- How often were persons of color or young alumni or students invited by your group as guest speakers during the past three years? Would you like assistance from the YAA in identifying possible guest speakers along these demographics?
- Do you represent diversity in your marketing collateral and communications efforts? See our Communications toolkit for more.
- Does your group hold events at venues accessible to public transportation?
- Does your group hold events at venues that have historically been welcoming to people of color and women?
- How do your responses compare to your expectations for the year?
- How do your responses compare to last year’s responses?
- What actions and goals will your leadership set to improve your responses next year?
An important of any group assessment is a parallel self-assessment of group leaders. In many ways, genuine engagement with DEI begins with a self-assessment of your own biases. For more, see the free implicit bias test offered by Harvard University.
Intentional Outreach to Alumni from Diverse Backgrounds
Reaching out to alumni from diverse backgrounds personally is most effective. Consider having your group’s president or chair personally contact alumni from diverse backgrounds to build relationships and to invite them to attend events, help plan or speak at events, and/or serve in the group’s leadership.
Your group’s leadership should take advantage of annual activities such as Feb Club, Yale Day of Service, summer picnics, dinners, and more to get to know alumni of diverse backgrounds and later to follow up with an email or phone call to invite the alum to participate in group activities in some way.
One way to expand your group’s outreach is to coordinate your activities with other alumni leaders in your community, such as those from other Yale alumni groups: regional clubs, shared interest groups, Yale College classes, graduate and professional school alumni chapters, Alumni Schools Committee members, and Yale Alumni Fund volunteers.
To make all alumni feel welcome at events, your group’s leadership should make a special effort to warmly welcome young alumni and alumni from diverse backgrounds. In this way, the leadership team shows a personal commitment to inclusion.
Yale has a large and engaged group of diverse alumni, meaning you already have a talented pool of leaders to draw from. That said, if you are unable to identify alumni in your community from diverse backgrounds, please reach out to your YAA staff liaison.
Organizing Programs of Interest
Featuring speakers and panelists from backgrounds different from those in your alumni group builds a stronger alumni community. For example, class leaders may make a special effort to include widows, widowers, and classmates from outside the northeast U.S. in their alumni groups. They may also feature young alumni and students in their programming. If you struggling to identify such individuals, contact your YAA staff liaison for assistance.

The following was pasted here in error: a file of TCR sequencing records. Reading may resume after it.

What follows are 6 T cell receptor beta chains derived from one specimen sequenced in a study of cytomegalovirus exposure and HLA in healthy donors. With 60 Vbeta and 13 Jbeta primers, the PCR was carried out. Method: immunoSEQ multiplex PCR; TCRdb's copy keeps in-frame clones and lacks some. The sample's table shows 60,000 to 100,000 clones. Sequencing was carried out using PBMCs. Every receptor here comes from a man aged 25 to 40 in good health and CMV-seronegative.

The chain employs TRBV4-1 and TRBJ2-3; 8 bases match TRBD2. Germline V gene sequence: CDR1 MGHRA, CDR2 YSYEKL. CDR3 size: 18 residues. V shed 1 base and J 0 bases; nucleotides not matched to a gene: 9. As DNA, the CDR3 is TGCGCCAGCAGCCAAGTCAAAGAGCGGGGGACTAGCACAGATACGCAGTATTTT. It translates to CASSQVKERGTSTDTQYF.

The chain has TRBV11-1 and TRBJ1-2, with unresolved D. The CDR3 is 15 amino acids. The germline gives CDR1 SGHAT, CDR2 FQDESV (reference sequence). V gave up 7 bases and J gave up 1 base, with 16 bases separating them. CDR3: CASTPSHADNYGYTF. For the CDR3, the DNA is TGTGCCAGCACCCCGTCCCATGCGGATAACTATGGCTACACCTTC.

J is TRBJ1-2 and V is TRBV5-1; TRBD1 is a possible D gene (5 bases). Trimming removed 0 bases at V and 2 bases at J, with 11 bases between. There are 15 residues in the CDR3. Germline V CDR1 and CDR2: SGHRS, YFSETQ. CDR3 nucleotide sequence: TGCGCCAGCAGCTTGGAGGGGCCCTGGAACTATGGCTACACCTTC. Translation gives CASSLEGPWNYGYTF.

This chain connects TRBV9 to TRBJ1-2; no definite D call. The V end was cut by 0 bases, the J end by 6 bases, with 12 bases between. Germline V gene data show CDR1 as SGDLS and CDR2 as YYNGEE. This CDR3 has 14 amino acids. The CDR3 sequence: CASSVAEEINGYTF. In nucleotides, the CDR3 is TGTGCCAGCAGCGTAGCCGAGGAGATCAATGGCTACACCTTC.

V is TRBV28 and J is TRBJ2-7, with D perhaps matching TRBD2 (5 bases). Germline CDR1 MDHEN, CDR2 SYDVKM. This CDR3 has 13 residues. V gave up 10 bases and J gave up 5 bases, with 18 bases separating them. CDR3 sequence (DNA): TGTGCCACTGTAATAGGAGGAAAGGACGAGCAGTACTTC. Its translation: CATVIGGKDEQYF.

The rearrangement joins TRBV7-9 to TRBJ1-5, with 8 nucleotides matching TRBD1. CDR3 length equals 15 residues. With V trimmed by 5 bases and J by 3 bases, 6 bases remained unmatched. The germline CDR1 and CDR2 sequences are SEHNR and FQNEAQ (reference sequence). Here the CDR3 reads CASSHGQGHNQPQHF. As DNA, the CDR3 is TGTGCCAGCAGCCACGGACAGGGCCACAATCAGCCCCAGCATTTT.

Activities that may engage alumni from diverse backgrounds could include the following:
- A shared activity that promotes DEI as lifelong learning, such as participating in workshops, reading books or articles, viewing movies and webinars, and partnering with Yale and non-Yale groups (e.g., other local Yale alumni groups, peer institution alumni groups, and family members) to organize events focused on DEI, inviting speakers from campus or locally. If helpful, the YAA has curated a list of resources.
- Events branded as Community Impact Initiatives (described in this report) to bring together alumni and civic leaders to discuss solutions to community challenges.
- Yale Day of Service activities at sites that would interest a wide variety of diverse alumni communities.
- Career-focused opportunities that feature a DEI component, such as speed mentoring (contact your YAA staff liaison for a planning guide) and participation in Cross Campus, Yale’s online networking, community-building, and mentoring platform.
It is important that you make your events and programs accessible. Here are some tips to help you do so:
- Location: Consider venues that are accessible to public transportation, that have historically been welcoming to people of color, and that are handicap accessible.
- Fees: Tier, reduce, or eliminate registration fees, perhaps offsetting costs with voluntary contributions.
- Times and Durations: Hold events at times convenient for all alumni, adjusting the duration of programs to suit your audience.
For additional guidance in planning and promoting programs, see our Communications Toolkit.